Wolves of any species continue to fascinate us. Here are 10 facts about wolves you probably didn’t know.
Despite wide-scale and almost worldwide persecution of this animal, the wolf continues to thrive.
Possibly there are few other land animals that fascinate yet terrify people as much as this creature.
Wolves have simply refused to be put down.
Though they were the first animals humans domesticated, there’s still so much we don’t know about them. Or, we just tend to forget.
Here are 10 little known facts about wolves to help us remember just how awesome these animals are.
10 Facts About Wolves
1) Black Wolves Are Actually Gray Wolves
The black colored coat in wolves is not a natural occurrence. In fact, black wolves get their distinct color from a wolf-dog hybridization that occurred among their ancestors many years back.
Dark fur is a dominant trait in wolves and is passed from one generation to the next. Also, if for instance a gray wolf mates with a black wolf and produces a litter of six pups, usually up to four or even five of the pups would inherit the black fur. Black wolves are most commonly found in North America than anywhere else worldwide.
2) Wolves Howl For Numerous Reasons.
Wolves howl when they want to get the attention of their pack. A pack of wolves can howl to alert another pack to stay out of their territory. Or, they may howl because they heard another wolf howling: kind of like a contagious thing.
A single howl can be heard from a distance of over 10km.
3) The Coyote-Wolf Hybrid Is Becoming Common
It appears a large percentage of coyotes today are really wolf hybrids. Especially in parts of Eastern Canada and the USA. What people identify as the Eastern coyote is actually a wolf-coyote hybrid with some dog in the mix too! These so called ‘coywolves’ now number in the millions.
They are typically larger than regular coyotes but smaller than true wolves. Also, they are extremely cunning and quite fearless of humans.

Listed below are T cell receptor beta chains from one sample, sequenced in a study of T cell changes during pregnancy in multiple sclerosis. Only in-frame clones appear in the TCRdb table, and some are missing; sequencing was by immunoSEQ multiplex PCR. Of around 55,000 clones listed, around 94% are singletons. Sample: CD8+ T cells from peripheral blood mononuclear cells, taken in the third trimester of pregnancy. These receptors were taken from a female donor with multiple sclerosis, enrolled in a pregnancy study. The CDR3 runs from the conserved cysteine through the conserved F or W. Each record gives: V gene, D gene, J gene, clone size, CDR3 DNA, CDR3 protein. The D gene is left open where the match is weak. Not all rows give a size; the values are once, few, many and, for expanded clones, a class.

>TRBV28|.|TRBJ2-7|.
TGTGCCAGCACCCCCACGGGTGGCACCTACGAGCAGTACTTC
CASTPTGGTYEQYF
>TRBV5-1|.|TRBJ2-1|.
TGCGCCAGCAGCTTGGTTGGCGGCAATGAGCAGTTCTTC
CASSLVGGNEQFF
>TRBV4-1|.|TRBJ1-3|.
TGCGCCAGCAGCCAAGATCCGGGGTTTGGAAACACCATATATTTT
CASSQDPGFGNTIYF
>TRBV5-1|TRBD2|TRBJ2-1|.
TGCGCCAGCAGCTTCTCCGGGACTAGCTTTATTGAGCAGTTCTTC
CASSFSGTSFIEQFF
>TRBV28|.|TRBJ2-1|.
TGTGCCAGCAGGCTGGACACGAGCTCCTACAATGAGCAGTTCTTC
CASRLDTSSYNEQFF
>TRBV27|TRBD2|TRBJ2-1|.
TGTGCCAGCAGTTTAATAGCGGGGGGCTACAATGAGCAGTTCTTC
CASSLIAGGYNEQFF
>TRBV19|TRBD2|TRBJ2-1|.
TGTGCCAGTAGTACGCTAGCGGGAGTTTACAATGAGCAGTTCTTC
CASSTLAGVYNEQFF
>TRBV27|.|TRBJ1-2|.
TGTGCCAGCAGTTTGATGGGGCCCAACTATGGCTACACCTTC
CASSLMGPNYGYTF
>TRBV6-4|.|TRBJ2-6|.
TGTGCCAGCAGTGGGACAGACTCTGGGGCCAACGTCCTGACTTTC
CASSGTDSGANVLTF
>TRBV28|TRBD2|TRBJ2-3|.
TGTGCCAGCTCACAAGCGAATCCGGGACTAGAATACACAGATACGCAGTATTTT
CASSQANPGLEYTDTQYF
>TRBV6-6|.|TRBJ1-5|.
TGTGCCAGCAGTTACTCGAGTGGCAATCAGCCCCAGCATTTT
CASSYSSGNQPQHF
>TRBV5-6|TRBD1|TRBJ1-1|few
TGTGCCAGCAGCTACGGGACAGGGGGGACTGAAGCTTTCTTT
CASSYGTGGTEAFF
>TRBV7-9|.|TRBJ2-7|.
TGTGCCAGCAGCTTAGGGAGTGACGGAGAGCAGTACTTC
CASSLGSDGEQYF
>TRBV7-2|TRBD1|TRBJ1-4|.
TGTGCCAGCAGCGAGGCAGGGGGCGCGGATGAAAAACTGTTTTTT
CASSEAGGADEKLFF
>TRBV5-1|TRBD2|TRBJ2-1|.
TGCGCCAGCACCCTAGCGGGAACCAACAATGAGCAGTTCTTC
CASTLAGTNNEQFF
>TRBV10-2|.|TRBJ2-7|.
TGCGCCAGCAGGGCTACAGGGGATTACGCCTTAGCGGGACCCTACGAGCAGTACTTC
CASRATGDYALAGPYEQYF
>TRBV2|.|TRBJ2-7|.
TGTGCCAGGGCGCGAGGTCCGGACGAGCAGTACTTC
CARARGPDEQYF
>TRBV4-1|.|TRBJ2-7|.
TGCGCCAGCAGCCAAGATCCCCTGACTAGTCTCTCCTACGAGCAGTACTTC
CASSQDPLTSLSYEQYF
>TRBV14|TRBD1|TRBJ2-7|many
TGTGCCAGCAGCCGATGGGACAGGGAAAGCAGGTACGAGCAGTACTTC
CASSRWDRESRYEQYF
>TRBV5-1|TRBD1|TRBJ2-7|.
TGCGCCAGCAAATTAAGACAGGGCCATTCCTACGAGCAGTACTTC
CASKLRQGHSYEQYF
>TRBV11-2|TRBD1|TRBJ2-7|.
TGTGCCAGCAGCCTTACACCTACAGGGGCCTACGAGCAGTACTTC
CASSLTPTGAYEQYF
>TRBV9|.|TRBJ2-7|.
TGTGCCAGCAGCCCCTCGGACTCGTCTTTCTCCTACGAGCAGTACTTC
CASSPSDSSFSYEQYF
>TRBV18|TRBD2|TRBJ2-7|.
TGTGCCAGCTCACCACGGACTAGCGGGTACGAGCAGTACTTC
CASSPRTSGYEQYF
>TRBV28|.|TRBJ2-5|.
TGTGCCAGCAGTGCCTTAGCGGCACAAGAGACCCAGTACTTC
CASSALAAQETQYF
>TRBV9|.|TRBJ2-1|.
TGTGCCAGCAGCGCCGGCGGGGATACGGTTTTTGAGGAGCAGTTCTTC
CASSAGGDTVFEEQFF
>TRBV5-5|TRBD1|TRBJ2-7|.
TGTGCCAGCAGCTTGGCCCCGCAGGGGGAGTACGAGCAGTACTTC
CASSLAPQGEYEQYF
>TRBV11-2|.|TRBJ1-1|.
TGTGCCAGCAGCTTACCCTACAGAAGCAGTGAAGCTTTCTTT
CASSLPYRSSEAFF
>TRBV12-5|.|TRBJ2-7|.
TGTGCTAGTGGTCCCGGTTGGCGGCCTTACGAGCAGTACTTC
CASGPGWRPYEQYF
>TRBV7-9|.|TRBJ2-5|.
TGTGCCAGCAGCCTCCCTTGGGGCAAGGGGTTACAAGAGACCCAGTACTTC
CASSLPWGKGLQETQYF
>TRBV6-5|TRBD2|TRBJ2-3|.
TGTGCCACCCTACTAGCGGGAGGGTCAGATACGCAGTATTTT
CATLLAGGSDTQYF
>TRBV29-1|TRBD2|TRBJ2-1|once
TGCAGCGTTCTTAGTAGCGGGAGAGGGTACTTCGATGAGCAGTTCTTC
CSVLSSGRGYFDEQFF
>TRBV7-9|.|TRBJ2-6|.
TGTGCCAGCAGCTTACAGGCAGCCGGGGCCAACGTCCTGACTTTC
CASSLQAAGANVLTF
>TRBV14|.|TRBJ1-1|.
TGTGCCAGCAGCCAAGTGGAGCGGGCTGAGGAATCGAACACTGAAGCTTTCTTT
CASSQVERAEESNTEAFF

4) They Had A Prominent Part In Roman Mythology
In Roman mythology, the story goes that a princess gave birth to twin boys named Romulus and Remus. The father of the boys was Mars, the Roman god of war.
Unfortunately, King Amulis feared that the boys would grow to seize his throne. As a result, he arranged for the boys to be killed though they were abandoned on the banks of the Tiber River.
The legend goes on to say they were found and raised by a she-wolf until a shepherd found and adopted them.
One of the brothers, Romulus later founded the city of Rome.
5) Wolves Can Grow To Some Extreme Weights
The size of individual wolves tends to increase the further away they are from the equator. Hence, wolves around the far north they weigh in at over 120 lbs., while wolves around the tropics are just the size of medium-sized dogs.
The largest wolf documented wolf size was one caught in what is now Ukraine and it weighed 190 lbs.
6) Wolves Absolutely Love Pups
Despite their fierce reputation, the entire wolf pack cares for any pups born to the pack. Males take turns to baby sit and non-breeding females will produce milk to nurse the pups.
7) The Black Plague Introduced Wolves To Human Flesh
The Black Plague Or Black Death occurred in Eurasia leading to the death of between 75 and 200 million people. The bodies of the dead were piling up so fast that they couldn’t be burnt or buried fast enough. Many times, these bodies were dumped at the outskirts of affected towns and wolves began to feed on the bodies.
The result was two-fold. On the one hand, the wolves developed a taste for eating human flesh. On the other hand, the highly suspicious people of that age began to create stories about werewolves, and vampires after witnessing the wolves eating the bodies.
8) Ravens Are Frequent Where There Are Wolves
Ravens often follow wolves about to feed on leftover carcasses. These birds also tease and play with the wolves by pecking their tails to make them chase after them. Such ravens are often referred to as wolf-birds.
9) Wolves Can Lure And Eat Dogs
Though wolves and dogs are very closely related, in the wild wolves will readily attack and eat dogs if given the chance. Even where the dog is much larger than the wolf in question, chances are the wolf will win because of its larger teeth and higher bite force.
A single wolf can even lure a stray dog into an ambush by the rest of the wolf pack. Only the largest, fiercest dog breeds stand a chance of escape.
10) Eurasian Wolves Are Generally More Aggressive Than American Wolves
Apparently, Eurasian wolves are more likely to attack humans than their North American counterparts. In France in particular, wolves killed over 3,000 people between 1580 and 1830. Whereas, there are few confirmed reports of wolf related deaths in North America.
The wolves in India and Russia are also well known for human fatalities.